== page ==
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Religion Can Foster Human Rights And Respect For Human Dignity

by Archbishop Diarmuid Martin

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    Document Information

  • Description:
    Archbishop Diarmuid Martin's intervention of November 24, 2001, on the occasion of the "International Consultative Conference on School Education in relation to Freedom of Religion or Belief, Tolerance and Non-Discrimination", held in Madrid, Spain from November 23-25, 2001. Arhcbishop Martin is Head of the Delegation of the Holy See.
  • Larger Work:
    L'Osservatore Romano
  • Pages: 10 and 11
  • Publisher & Date:
    Vatican, December 12, 2001

Religion plays a central role in the lives of millions

1. The United Nations Declaration on the Elimination of All Forms of Intolerance and of Discrimination based on Religion or Belief notes that "religion or belief, for anyone who professes either, is one of the fundamental elements in his conception of life" (Preamble). The recent Durban World Conference against Racism, Racial Discrimination, Xenophobia and Related Intolerance recalled how " religion, spirituality and belief play a central role in the lives of millions of women and men, and in the way they live and treat other persons" (Durban Declaration n6).

This "International Consultative Conference on School Education in relation to Freedom of Religion or Belief, Tolerance and Non-Discrimination" comes at an opportune time. In an increasingly interdependent world, we feel the need urgently to rediscover the roots of what humankind has in common. Religious education is a powerful instrument to help believers intensify their efforts towards the realization of the unity of the one human family.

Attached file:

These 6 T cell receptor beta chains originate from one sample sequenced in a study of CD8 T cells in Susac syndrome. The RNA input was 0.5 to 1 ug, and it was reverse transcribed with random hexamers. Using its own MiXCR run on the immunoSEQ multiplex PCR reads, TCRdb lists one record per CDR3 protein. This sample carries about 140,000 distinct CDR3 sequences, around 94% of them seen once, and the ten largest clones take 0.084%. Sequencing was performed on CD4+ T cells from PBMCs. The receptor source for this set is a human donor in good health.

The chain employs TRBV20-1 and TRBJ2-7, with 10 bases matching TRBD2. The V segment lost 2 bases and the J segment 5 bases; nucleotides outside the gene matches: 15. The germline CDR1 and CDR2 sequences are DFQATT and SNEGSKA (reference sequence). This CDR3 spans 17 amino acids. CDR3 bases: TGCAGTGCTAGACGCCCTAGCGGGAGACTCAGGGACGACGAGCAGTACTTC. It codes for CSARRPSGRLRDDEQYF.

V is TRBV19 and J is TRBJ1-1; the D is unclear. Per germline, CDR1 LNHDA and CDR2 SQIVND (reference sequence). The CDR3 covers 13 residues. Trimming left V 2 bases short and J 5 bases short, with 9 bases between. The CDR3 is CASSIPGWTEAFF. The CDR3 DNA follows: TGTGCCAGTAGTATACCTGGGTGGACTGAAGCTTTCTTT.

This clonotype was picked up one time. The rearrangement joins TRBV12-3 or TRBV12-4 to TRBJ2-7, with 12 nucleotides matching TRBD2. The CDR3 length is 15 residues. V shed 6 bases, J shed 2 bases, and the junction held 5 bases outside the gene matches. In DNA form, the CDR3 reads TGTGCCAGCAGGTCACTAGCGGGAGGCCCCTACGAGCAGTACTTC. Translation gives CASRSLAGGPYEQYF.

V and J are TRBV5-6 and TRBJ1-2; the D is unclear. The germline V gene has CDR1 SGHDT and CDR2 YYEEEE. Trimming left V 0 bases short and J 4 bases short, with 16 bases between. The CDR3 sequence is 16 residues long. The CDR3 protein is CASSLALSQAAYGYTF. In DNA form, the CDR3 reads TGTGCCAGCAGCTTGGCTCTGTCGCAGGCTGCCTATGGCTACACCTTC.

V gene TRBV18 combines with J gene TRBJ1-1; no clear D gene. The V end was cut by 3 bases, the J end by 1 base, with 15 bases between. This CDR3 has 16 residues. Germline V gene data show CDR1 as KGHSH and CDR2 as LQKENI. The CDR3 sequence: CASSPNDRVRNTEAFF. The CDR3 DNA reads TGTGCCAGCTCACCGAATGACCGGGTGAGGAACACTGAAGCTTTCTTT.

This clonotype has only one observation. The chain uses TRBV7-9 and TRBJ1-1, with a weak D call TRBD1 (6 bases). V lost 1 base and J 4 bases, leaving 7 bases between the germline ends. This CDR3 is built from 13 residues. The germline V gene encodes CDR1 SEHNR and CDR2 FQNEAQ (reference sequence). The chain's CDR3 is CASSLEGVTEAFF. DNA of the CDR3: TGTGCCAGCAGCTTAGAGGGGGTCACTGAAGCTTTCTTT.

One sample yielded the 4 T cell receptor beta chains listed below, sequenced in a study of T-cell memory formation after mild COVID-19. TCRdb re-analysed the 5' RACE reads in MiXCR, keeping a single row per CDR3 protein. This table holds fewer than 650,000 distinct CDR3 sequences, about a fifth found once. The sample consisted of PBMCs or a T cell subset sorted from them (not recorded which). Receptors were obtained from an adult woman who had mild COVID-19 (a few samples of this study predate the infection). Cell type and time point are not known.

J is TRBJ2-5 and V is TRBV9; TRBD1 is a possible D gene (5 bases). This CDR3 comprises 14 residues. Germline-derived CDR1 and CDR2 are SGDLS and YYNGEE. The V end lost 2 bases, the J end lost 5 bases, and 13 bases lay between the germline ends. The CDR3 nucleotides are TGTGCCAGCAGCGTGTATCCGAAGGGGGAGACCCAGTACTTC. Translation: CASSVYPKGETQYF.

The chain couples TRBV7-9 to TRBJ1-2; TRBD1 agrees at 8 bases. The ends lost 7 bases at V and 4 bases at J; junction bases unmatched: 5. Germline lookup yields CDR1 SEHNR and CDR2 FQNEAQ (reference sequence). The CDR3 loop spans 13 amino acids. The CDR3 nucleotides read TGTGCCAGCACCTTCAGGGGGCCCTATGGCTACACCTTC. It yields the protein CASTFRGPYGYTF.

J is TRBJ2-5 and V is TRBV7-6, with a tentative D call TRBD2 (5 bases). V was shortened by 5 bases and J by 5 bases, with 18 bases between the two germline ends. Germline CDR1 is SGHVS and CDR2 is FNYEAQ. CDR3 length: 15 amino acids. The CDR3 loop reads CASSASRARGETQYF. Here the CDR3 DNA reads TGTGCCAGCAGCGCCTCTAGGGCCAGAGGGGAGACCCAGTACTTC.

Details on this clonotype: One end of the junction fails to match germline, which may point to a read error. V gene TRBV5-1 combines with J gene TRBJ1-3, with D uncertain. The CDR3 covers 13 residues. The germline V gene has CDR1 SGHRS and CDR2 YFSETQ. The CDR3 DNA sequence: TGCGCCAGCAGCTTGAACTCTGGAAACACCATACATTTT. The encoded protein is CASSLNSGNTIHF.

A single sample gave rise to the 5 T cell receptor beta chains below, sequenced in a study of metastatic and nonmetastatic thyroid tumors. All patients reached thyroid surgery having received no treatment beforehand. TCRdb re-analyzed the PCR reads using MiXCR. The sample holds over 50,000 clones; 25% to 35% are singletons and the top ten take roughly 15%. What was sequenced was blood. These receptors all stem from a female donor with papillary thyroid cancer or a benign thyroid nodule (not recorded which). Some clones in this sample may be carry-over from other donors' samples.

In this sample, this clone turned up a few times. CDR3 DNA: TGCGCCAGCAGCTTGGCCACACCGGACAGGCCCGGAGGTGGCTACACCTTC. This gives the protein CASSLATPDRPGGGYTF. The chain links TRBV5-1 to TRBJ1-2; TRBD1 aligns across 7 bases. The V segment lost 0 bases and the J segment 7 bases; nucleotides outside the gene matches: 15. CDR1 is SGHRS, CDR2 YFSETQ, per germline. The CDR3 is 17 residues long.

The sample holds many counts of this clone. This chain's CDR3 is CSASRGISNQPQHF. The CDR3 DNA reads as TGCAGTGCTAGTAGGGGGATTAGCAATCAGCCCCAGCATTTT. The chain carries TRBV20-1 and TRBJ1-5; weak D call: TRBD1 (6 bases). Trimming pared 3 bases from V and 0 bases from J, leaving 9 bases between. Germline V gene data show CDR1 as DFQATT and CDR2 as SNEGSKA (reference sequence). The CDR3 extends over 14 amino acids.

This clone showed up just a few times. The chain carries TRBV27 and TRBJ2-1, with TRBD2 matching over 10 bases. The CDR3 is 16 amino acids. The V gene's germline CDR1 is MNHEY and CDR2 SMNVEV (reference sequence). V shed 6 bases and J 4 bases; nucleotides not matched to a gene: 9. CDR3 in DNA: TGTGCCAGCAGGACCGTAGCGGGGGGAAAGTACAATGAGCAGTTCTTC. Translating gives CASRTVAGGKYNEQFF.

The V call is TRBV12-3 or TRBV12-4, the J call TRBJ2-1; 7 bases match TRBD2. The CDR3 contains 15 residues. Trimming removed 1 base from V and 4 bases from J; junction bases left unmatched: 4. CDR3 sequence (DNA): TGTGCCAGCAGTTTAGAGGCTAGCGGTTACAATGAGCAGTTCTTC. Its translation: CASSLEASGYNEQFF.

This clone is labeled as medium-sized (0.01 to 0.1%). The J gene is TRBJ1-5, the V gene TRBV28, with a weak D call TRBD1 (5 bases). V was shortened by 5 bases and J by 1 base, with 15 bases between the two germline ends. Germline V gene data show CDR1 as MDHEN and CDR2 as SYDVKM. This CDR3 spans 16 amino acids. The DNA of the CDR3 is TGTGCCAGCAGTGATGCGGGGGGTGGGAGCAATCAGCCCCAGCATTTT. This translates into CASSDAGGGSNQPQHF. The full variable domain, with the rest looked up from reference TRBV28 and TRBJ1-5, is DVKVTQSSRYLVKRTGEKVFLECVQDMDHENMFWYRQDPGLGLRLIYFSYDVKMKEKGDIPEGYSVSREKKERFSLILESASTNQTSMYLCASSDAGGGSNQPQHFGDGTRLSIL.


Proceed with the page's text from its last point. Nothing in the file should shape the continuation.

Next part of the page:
School education is a key factor in fostering understanding and tolerance among religious communities. It must likewise be a key factor, in often increasingly pluralist or secularised societies, in fostering tolerance among all for religious expression and in ensuring religious freedom for all.

Every religion can be a fertile ground for promoting human rights

2. The question of religious freedom was the object of a special Declaration of the Second Vatican Council. On the specific question of education, — in language which is mirrored in both the Universal Declaration on Human Rights (n. 26,3) and in the Declaration on the Elimination of All Form of Intolerance and Discrimination based on Religion or Belief (n. 5) — the Vatican Council's Declaration stresses that parents "have the right to decide in accordance with their own religious beliefs the form of religious education which is to be given to their children"(n. 5), and it adds, "parents should not be subjected directly or indirectly to unjust burdens because of this freedom of choice"(ibid.). Governments have the obligation to ensure that parents can attain full realisation of these fundamental rights.

Religious freedom constitutes a fundamental human right and can certainly be considered one of the cornerstones of the edifice of human rights, because it touches such an intimate sphere of human existence and personal identity, the relationship between the person and the Transcendent.

Every religion, just as every culture, is capable of fully fostering all human rights and indeed of providing the fertile ground in which respect for human rights and the respect for the dignity of all can take root. It is possible — as can be seen, for example, in the practice of so many Catholic school systems, which now reach over 200,000 — for each religious tradition to educate its young members fully in the tenets of its own belief and at the same time create within them a spirit of openness to and respect for the religious traditions of others. Educational institutions established by a particular religious tradition can be open to and fully respectful of the rights of children of different religious traditions who attend them. This Conference could profitably initiate a process of sharing best practices in this regard.